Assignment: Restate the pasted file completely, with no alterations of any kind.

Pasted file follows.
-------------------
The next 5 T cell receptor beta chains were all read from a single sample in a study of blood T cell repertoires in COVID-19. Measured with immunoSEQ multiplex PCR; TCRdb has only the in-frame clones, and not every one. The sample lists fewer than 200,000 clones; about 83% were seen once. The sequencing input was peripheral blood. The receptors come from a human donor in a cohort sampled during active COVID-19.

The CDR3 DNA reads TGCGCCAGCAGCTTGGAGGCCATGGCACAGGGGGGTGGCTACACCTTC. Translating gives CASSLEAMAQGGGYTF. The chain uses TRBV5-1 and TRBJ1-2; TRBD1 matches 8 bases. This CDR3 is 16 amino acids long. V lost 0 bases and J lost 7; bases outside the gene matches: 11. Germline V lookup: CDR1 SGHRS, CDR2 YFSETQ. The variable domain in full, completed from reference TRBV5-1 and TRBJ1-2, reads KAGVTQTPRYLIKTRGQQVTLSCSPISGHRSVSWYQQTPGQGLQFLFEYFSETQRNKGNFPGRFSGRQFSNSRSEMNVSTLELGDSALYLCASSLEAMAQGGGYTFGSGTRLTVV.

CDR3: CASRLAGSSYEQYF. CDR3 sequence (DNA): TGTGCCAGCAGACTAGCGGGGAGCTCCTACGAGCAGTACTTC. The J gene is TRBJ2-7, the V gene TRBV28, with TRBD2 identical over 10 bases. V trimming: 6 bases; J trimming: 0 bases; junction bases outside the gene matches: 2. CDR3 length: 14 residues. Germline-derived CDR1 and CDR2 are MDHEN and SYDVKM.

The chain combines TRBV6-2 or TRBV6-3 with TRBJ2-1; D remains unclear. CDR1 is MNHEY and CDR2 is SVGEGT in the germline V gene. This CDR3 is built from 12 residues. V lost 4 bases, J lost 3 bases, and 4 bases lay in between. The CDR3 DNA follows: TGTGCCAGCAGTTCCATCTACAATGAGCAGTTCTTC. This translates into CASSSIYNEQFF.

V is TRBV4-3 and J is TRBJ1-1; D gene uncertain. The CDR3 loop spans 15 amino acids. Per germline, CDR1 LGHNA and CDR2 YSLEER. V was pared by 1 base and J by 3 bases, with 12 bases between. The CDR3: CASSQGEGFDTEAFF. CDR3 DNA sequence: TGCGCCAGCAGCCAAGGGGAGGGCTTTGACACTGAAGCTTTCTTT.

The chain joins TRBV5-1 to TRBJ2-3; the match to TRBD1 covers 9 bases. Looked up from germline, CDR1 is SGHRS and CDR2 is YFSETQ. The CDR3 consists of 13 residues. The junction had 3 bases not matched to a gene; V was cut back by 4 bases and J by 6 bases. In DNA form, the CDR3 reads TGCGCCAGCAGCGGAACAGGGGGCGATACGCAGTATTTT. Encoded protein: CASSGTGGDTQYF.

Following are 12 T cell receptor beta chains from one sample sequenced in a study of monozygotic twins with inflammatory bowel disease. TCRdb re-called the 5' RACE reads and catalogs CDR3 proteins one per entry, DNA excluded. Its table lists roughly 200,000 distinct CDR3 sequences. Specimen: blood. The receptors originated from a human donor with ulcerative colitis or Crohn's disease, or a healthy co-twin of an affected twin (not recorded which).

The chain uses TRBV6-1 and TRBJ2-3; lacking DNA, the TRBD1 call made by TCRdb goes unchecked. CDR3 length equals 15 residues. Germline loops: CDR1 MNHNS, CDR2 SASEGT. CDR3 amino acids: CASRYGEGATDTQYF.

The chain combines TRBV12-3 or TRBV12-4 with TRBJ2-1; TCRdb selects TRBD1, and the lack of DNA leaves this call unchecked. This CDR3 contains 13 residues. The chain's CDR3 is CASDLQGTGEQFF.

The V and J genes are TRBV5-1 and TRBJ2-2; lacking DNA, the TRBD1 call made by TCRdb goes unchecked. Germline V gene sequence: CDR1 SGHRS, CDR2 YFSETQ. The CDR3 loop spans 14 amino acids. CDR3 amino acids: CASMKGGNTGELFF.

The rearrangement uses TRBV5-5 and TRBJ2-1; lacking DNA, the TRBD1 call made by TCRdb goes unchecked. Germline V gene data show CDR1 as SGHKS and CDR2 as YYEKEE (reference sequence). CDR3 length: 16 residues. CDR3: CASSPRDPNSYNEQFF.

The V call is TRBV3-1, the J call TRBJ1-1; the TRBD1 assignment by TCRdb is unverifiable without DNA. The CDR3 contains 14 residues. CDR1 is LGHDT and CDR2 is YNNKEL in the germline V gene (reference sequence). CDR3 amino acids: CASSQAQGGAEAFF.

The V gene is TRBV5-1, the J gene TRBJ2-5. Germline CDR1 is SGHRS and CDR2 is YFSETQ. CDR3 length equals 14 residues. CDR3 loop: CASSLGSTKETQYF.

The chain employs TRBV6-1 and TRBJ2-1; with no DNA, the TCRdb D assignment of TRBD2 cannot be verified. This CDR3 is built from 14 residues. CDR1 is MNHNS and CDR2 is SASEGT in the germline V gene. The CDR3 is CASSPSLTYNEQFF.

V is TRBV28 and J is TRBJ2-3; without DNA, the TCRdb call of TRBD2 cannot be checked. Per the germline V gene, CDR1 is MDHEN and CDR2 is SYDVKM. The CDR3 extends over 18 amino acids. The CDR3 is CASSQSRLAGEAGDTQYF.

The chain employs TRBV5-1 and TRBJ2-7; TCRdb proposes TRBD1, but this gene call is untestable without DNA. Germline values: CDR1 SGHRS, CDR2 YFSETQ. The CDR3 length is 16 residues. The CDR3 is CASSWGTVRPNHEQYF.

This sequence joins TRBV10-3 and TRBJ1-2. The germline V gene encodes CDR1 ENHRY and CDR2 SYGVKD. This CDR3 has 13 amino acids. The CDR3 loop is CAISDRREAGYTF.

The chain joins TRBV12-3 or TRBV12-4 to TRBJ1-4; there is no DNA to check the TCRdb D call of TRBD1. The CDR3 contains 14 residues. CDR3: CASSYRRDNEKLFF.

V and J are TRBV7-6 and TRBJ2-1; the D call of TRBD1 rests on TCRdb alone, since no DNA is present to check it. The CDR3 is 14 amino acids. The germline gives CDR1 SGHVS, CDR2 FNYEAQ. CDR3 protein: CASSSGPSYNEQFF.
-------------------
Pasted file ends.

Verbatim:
The next 5 T cell receptor beta chains were all read from a single sample in a study of blood T cell repertoires in COVID-19. Measured with immunoSEQ multiplex PCR; TCRdb has only the in-frame clones, and not every one. The sample lists fewer than 200,000 clones; about 83% were seen once. The sequencing input was peripheral blood. The receptors come from a human donor in a cohort sampled during active COVID-19.

The CDR3 DNA reads TGCGCCAGCAGCTTGGAGGCCATGGCACAGGGGGGTGGCTACACCTTC. Translating gives CASSLEAMAQGGGYTF. The chain uses TRBV5-1 and TRBJ1-2; TRBD1 matches 8 bases. This CDR3 is 16 amino acids long. V lost 0 bases and J lost 7; bases outside the gene matches: 11. Germline V lookup: CDR1 SGHRS, CDR2 YFSETQ. The variable domain in full, completed from reference TRBV5-1 and TRBJ1-2, reads KAGVTQTPRYLIKTRGQQVTLSCSPISGHRSVSWYQQTPGQGLQFLFEYFSETQRNKGNFPGRFSGRQFSNSRSEMNVSTLELGDSALYLCASSLEAMAQGGGYTFGSGTRLTVV.

CDR3: CASRLAGSSYEQYF. CDR3 sequence (DNA): TGTGCCAGCAGACTAGCGGGGAGCTCCTACGAGCAGTACTTC. The J gene is TRBJ2-7, the V gene TRBV28, with TRBD2 identical over 10 bases. V trimming: 6 bases; J trimming: 0 bases; junction bases outside the gene matches: 2. CDR3 length: 14 residues. Germline-derived CDR1 and CDR2 are MDHEN and SYDVKM.

The chain combines TRBV6-2 or TRBV6-3 with TRBJ2-1; D remains unclear. CDR1 is MNHEY and CDR2 is SVGEGT in the germline V gene. This CDR3 is built from 12 residues. V lost 4 bases, J lost 3 bases, and 4 bases lay in between. The CDR3 DNA follows: TGTGCCAGCAGTTCCATCTACAATGAGCAGTTCTTC. This translates into CASSSIYNEQFF.

V is TRBV4-3 and J is TRBJ1-1; D gene uncertain. The CDR3 loop spans 15 amino acids. Per germline, CDR1 LGHNA and CDR2 YSLEER. V was pared by 1 base and J by 3 bases, with 12 bases between. The CDR3: CASSQGEGFDTEAFF. CDR3 DNA sequence: TGCGCCAGCAGCCAAGGGGAGGGCTTTGACACTGAAGCTTTCTTT.

The chain joins TRBV5-1 to TRBJ2-3; the match to TRBD1 covers 9 bases. Looked up from germline, CDR1 is SGHRS and CDR2 is YFSETQ. The CDR3 consists of 13 residues. The junction had 3 bases not matched to a gene; V was cut back by 4 bases and J by 6 bases. In DNA form, the CDR3 reads TGCGCCAGCAGCGGAACAGGGGGCGATACGCAGTATTTT. Encoded protein: CASSGTGGDTQYF.

Following are 12 T cell receptor beta chains from one sample sequenced in a study of monozygotic twins with inflammatory bowel disease. TCRdb re-called the 5' RACE reads and catalogs CDR3 proteins one per entry, DNA excluded. Its table lists roughly 200,000 distinct CDR3 sequences. Specimen: blood. The receptors originated from a human donor with ulcerative colitis or Crohn's disease, or a healthy co-twin of an affected twin (not recorded which).

The chain uses TRBV6-1 and TRBJ2-3; lacking DNA, the TRBD1 call made by TCRdb goes unchecked. CDR3 length equals 15 residues. Germline loops: CDR1 MNHNS, CDR2 SASEGT. CDR3 amino acids: CASRYGEGATDTQYF.

The chain combines TRBV12-3 or TRBV12-4 with TRBJ2-1; TCRdb selects TRBD1, and the lack of DNA leaves this call unchecked. This CDR3 contains 13 residues. The chain's CDR3 is CASDLQGTGEQFF.

The V and J genes are TRBV5-1 and TRBJ2-2; lacking DNA, the TRBD1 call made by TCRdb goes unchecked. Germline V gene sequence: CDR1 SGHRS, CDR2 YFSETQ. The CDR3 loop spans 14 amino acids. CDR3 amino acids: CASMKGGNTGELFF.

The rearrangement uses TRBV5-5 and TRBJ2-1; lacking DNA, the TRBD1 call made by TCRdb goes unchecked. Germline V gene data show CDR1 as SGHKS and CDR2 as YYEKEE (reference sequence). CDR3 length: 16 residues. CDR3: CASSPRDPNSYNEQFF.

The V call is TRBV3-1, the J call TRBJ1-1; the TRBD1 assignment by TCRdb is unverifiable without DNA. The CDR3 contains 14 residues. CDR1 is LGHDT and CDR2 is YNNKEL in the germline V gene (reference sequence). CDR3 amino acids: CASSQAQGGAEAFF.

The V gene is TRBV5-1, the J gene TRBJ2-5. Germline CDR1 is SGHRS and CDR2 is YFSETQ. CDR3 length equals 14 residues. CDR3 loop: CASSLGSTKETQYF.

The chain employs TRBV6-1 and TRBJ2-1; with no DNA, the TCRdb D assignment of TRBD2 cannot be verified. This CDR3 is built from 14 residues. CDR1 is MNHNS and CDR2 is SASEGT in the germline V gene. The CDR3 is CASSPSLTYNEQFF.

V is TRBV28 and J is TRBJ2-3; without DNA, the TCRdb call of TRBD2 cannot be checked. Per the germline V gene, CDR1 is MDHEN and CDR2 is SYDVKM. The CDR3 extends over 18 amino acids. The CDR3 is CASSQSRLAGEAGDTQYF.

The chain employs TRBV5-1 and TRBJ2-7; TCRdb proposes TRBD1, but this gene call is untestable without DNA. Germline values: CDR1 SGHRS, CDR2 YFSETQ. The CDR3 length is 16 residues. The CDR3 is CASSWGTVRPNHEQYF.

This sequence joins TRBV10-3 and TRBJ1-2. The germline V gene encodes CDR1 ENHRY and CDR2 SYGVKD. This CDR3 has 13 amino acids. The CDR3 loop is CAISDRREAGYTF.

The chain joins TRBV12-3 or TRBV12-4 to TRBJ1-4; there is no DNA to check the TCRdb D call of TRBD1. The CDR3 contains 14 residues. CDR3: CASSYRRDNEKLFF.

V and J are TRBV7-6 and TRBJ2-1; the D call of TRBD1 rests on TCRdb alone, since no DNA is present to check it. The CDR3 is 14 amino acids. The germline gives CDR1 SGHVS, CDR2 FNYEAQ. CDR3 protein: CASSSGPSYNEQFF.